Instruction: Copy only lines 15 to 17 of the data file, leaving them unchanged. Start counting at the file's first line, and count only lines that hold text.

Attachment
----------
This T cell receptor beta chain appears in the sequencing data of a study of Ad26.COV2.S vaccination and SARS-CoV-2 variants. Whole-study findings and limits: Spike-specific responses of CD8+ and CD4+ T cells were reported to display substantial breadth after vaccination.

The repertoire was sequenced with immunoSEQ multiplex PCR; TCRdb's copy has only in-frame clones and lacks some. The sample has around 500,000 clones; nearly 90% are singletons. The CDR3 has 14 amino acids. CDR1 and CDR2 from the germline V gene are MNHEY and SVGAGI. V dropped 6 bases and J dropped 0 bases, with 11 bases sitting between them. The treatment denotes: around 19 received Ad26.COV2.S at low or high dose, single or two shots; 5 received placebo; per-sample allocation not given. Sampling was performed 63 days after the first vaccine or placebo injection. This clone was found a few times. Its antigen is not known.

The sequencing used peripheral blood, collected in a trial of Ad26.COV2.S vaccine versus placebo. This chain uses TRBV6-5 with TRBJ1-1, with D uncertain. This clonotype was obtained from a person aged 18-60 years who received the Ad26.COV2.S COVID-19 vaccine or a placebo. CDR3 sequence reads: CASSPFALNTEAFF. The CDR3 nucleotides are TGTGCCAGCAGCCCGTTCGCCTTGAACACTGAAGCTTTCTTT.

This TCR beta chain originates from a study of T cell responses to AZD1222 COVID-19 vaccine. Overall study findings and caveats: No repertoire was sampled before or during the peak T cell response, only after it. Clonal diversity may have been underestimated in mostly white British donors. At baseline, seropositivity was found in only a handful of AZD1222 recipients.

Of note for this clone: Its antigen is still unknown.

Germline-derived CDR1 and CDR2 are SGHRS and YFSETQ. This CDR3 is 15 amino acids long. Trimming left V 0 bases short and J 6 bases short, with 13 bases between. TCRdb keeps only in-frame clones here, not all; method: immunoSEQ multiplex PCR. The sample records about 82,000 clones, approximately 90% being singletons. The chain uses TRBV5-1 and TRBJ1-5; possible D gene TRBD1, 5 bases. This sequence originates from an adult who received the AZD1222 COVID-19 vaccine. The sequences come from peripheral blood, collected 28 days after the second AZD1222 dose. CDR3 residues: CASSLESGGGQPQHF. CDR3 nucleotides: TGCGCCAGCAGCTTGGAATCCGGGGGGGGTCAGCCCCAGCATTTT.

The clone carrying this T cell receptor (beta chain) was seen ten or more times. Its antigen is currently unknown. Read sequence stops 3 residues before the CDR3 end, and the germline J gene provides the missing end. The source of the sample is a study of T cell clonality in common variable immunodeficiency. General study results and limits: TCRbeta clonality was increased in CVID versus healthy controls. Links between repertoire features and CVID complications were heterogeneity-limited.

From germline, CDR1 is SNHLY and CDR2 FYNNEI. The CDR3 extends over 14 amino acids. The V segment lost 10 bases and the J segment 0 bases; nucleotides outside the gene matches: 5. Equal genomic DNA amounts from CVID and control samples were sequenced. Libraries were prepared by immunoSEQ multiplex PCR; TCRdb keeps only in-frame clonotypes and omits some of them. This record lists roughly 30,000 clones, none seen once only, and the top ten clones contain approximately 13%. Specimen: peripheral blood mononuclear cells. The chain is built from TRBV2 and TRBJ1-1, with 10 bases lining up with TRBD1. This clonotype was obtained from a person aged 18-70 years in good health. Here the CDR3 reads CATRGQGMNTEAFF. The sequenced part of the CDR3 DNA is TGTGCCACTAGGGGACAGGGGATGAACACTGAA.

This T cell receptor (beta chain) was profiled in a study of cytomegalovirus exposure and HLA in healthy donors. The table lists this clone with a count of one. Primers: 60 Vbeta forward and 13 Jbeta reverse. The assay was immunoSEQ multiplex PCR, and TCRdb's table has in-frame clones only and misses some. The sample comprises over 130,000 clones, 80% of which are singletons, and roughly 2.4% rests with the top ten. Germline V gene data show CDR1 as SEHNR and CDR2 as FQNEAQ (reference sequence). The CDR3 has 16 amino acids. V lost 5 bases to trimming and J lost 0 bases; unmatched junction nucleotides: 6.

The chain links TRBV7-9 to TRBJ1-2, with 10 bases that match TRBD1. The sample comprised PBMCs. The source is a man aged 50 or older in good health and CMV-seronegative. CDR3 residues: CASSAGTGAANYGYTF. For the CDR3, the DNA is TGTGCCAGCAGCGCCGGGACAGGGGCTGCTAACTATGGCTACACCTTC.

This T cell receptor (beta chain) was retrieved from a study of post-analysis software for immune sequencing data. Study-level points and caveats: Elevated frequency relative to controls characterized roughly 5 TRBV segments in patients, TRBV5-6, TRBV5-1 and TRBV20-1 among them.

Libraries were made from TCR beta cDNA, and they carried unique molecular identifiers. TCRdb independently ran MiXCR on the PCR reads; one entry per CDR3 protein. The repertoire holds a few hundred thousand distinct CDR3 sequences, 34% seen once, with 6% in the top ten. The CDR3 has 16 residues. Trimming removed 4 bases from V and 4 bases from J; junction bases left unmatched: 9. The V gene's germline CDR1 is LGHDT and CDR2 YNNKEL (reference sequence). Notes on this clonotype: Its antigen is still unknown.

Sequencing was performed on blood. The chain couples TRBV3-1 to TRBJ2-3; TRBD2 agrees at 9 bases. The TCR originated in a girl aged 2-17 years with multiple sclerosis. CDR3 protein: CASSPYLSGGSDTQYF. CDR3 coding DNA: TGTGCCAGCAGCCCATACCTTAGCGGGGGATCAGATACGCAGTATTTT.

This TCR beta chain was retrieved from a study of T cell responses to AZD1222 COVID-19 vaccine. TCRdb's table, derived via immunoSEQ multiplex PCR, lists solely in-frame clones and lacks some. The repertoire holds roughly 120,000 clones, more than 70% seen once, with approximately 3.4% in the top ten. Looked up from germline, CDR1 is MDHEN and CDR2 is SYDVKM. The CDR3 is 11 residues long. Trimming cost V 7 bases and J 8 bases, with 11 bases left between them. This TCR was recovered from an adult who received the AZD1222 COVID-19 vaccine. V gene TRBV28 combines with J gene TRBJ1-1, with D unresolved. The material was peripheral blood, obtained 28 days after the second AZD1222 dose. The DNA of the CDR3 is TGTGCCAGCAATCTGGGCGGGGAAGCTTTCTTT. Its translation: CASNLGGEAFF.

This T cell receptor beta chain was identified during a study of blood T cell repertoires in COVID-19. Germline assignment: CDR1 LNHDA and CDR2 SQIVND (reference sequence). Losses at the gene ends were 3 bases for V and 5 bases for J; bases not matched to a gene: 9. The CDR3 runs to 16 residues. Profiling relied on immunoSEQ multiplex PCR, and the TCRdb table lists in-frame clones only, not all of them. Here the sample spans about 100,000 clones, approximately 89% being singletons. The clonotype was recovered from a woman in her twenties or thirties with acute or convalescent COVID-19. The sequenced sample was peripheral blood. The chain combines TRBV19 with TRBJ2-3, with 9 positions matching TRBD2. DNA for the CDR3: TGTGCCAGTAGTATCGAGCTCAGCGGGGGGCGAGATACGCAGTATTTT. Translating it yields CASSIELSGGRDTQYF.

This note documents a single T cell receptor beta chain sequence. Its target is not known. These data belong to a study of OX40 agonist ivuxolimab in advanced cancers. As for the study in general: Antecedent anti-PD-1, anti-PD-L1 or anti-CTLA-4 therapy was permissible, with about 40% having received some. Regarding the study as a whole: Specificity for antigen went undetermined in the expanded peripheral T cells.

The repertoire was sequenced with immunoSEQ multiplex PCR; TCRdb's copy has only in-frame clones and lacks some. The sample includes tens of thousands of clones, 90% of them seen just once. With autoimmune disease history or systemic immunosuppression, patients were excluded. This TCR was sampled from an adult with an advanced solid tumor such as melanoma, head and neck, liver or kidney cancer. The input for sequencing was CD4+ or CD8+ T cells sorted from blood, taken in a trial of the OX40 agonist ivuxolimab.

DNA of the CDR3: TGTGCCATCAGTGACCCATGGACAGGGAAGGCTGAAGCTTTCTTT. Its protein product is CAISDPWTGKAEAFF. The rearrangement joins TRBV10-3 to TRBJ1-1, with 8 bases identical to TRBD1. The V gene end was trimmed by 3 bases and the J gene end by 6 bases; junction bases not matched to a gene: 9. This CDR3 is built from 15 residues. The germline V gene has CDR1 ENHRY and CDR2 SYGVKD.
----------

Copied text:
This T cell receptor beta chain was identified during a study of blood T cell repertoires in COVID-19. Germline assignment: CDR1 LNHDA and CDR2 SQIVND (reference sequence). Losses at the gene ends were 3 bases for V and 5 bases for J; bases not matched to a gene: 9. The CDR3 runs to 16 residues. Profiling relied on immunoSEQ multiplex PCR, and the TCRdb table lists in-frame clones only, not all of them. Here the sample spans about 100,000 clones, approximately 89% being singletons. The clonotype was recovered from a woman in her twenties or thirties with acute or convalescent COVID-19. The sequenced sample was peripheral blood. The chain combines TRBV19 with TRBJ2-3, with 9 positions matching TRBD2. DNA for the CDR3: TGTGCCAGTAGTATCGAGCTCAGCGGGGGGCGAGATACGCAGTATTTT. Translating it yields CASSIELSGGRDTQYF.

This note documents a single T cell receptor beta chain sequence. Its target is not known. These data belong to a study of OX40 agonist ivuxolimab in advanced cancers. As for the study in general: Antecedent anti-PD-1, anti-PD-L1 or anti-CTLA-4 therapy was permissible, with about 40% having received some. Regarding the study as a whole: Specificity for antigen went undetermined in the expanded peripheral T cells.

The repertoire was sequenced with immunoSEQ multiplex PCR; TCRdb's copy has only in-frame clones and lacks some. The sample includes tens of thousands of clones, 90% of them seen just once. With autoimmune disease history or systemic immunosuppression, patients were excluded. This TCR was sampled from an adult with an advanced solid tumor such as melanoma, head and neck, liver or kidney cancer. The input for sequencing was CD4+ or CD8+ T cells sorted from blood, taken in a trial of the OX40 agonist ivuxolimab.